A decade ago, on this very day, an Indian Air Force (IAF) C-130J aircraft etched its mark in aviation history with a pioneering landing at Daulat Beg Oldi (DBO), an advanced landing ground situated at an astonishing altitude of over 16,614 feet in the eastern Ladakh region.
DBO's strategic significance has been amplified by its proximity to the Depsang Plains, a site of heightened tension along the Line of Actual Control between India and China.
Its operational revival by the IAF, however, came with a controversial twist, as revealed by former Vice Chief Air Marshal (Retired) Pranab Kumar Barbora.
The United Progressive Alliance government, led by the Congress, was reluctant to open the airfield, as it did not want to upset the Chinese.
Barbora disclosed that the reactivation of the DBO airstrip was undertaken without formal written permission from the then United Progressive Alliance government led by the Congress, as he navigated the bureaucratic complexities that had previously thwarted attempts to reopen the airfield.
Barbora's decision to sidestep the formal channels was born from a history of bureaucratic hurdles, as various attempts to reactivate the airstrip had been met with rejections over the years.
The former Vice Chief Air Marshal recounted his strategic approach to circumvent the red tape.
"When I wanted to reopen the airstrip, I spotted five files. But after examining those, I realised that if I created another file and put up my request in writing, I won't get a go-ahead. All the earlier files had ended with a 'No' for various reasons", Barbora explained.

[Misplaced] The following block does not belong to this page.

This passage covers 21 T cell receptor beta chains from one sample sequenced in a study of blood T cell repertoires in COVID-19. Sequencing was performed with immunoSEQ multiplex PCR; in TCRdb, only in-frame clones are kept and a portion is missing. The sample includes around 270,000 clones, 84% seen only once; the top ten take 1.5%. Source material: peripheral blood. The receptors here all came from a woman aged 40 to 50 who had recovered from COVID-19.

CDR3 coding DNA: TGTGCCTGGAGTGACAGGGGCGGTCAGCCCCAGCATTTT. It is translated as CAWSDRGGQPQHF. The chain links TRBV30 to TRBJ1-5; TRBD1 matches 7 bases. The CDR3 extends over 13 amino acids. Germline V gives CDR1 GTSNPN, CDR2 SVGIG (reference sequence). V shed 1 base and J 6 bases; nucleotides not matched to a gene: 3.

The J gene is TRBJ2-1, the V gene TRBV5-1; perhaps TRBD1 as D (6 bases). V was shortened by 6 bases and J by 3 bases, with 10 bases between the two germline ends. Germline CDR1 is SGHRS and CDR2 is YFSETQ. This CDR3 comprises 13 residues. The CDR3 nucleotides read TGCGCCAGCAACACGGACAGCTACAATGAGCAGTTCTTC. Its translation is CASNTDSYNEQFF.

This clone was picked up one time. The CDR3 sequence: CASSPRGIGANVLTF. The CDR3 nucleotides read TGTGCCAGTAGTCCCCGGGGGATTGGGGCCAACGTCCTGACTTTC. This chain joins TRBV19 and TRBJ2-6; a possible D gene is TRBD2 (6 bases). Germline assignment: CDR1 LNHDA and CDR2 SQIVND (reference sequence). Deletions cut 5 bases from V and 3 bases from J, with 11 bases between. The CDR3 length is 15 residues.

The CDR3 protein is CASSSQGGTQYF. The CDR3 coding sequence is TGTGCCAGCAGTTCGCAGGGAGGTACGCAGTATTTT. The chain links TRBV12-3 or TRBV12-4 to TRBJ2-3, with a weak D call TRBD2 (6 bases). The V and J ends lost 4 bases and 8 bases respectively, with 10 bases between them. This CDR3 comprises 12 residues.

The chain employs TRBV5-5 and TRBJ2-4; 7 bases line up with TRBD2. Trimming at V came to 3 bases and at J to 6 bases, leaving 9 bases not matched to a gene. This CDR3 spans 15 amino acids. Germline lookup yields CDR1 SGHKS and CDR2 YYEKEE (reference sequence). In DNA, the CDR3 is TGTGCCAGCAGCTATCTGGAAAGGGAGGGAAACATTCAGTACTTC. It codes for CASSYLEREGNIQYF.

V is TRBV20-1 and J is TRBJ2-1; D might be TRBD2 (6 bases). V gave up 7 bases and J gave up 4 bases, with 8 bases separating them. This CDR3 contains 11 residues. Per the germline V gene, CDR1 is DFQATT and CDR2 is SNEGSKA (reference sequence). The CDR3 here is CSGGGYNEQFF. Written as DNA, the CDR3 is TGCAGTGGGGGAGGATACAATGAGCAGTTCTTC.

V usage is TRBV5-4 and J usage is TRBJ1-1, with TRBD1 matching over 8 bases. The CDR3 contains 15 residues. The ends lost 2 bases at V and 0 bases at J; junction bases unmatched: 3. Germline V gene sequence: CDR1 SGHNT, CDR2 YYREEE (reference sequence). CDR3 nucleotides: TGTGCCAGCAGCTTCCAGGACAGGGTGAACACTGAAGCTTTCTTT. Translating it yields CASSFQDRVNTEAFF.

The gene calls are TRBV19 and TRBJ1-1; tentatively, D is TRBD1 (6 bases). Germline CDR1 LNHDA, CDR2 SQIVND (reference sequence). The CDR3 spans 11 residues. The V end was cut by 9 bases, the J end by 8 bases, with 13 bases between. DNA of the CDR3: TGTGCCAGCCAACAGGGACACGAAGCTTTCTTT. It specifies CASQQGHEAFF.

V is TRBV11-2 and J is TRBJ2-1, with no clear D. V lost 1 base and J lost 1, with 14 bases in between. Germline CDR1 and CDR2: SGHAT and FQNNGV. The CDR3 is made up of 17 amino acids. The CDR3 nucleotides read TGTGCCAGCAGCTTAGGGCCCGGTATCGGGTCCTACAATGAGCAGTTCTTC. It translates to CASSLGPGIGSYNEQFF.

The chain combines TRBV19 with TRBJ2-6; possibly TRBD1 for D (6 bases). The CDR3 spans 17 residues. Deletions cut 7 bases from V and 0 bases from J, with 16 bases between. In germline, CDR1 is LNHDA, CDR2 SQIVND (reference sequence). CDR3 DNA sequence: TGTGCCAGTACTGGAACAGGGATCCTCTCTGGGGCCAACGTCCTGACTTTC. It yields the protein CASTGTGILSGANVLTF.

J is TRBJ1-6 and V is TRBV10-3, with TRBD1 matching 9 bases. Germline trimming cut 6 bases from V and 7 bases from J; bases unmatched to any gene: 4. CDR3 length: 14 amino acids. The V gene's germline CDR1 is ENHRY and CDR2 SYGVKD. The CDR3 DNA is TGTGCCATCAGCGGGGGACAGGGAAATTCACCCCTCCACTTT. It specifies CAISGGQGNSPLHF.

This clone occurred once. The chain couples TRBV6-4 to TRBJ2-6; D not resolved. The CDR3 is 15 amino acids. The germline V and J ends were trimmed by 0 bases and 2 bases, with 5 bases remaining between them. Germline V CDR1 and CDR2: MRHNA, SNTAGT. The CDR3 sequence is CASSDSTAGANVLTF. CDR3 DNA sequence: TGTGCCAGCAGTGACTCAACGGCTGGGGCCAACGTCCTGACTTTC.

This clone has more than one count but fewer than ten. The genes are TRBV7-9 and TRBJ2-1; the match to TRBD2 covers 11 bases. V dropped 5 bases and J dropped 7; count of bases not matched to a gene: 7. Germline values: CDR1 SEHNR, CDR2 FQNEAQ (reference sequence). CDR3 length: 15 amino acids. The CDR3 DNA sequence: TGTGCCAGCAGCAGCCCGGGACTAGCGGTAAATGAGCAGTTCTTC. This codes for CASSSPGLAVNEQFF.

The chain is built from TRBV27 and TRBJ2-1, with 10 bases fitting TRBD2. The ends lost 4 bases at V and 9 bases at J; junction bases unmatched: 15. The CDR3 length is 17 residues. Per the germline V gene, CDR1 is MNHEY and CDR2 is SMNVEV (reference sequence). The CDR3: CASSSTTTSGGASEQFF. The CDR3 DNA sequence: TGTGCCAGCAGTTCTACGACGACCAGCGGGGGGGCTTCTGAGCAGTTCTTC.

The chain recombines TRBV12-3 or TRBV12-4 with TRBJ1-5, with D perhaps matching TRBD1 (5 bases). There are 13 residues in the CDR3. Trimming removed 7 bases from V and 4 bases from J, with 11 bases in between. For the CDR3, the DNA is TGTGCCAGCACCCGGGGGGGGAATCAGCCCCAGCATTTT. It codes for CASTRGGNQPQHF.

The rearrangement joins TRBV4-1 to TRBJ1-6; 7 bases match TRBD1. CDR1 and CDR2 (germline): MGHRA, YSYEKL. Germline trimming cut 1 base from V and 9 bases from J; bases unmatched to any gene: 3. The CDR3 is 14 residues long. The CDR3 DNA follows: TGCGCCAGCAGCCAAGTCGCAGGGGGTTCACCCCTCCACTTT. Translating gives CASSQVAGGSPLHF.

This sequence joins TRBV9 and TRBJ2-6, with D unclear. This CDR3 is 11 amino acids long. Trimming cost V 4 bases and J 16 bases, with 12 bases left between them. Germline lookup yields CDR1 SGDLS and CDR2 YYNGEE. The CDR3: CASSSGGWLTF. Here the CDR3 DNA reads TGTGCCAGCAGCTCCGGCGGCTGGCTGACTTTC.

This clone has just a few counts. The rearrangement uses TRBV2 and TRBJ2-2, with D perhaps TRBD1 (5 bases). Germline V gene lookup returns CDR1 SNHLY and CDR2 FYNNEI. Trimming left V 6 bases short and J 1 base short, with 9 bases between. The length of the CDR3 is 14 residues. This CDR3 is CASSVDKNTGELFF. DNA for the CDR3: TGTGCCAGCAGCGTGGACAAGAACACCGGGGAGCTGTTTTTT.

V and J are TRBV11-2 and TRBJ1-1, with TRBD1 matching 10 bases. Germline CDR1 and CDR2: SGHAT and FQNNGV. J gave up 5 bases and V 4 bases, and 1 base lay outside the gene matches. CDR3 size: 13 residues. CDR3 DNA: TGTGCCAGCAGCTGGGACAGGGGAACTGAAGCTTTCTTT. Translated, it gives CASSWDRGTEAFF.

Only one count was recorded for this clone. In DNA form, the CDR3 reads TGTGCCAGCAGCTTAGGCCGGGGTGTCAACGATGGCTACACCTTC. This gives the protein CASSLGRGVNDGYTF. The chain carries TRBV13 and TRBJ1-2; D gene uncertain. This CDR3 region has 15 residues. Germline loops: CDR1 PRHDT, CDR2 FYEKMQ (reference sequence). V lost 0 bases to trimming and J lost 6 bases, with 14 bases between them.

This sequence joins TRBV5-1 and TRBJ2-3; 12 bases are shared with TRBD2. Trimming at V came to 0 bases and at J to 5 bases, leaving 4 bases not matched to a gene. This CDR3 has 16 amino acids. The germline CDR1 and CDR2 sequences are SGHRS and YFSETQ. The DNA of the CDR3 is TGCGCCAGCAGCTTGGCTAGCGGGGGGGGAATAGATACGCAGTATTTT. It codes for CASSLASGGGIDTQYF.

#WATCH "Nothing was done in writing, the government was informed through proper channels only after I had landed and come back from there": Former IAF Vice Chief, Air Marshal (retd) PK Barbora on reactivating Ladakh's Daulat Beg Oldi airstrip in 2008 pic.twitter.com/InTg82HpGY— ANI (@ANI) June 7, 2020
"So, I decided to reactivate Daulat Beg Oldi airstrip without any written permission. I decided, let's not create any file, let there be nothing in writing. After all, if you ask for permission, all the old files will be called, and the result will be another No," he added.
"Since there was nothing in writing (about reactivating the airstrip), the government was informed through proper channel only after the landing was done and I returned from there," Barbora told ANI in 2020.
Regarding the government's reaction upon learning about the airfield's reactivation without their knowledge, Barbora explained, "The government asked why did you do it? We said it is the Air Force's responsibility to maintain troops' logistics."
Barbora noted that when India reactivated the airstrip, China expressed interest in discussing the matter through a flag meeting. Despite India's agreement, the Chinese delegation never engaged in these discussions.
Barbora mentioned that the former Defence Minister had posed a question to him regarding what he should convey to the Chinese if they brought up inquiries about the reactivation during his visit to China.
Barbora further noted that, contrary to expectations, the Chinese did not raise the issue with the Defence Minister during that visit.
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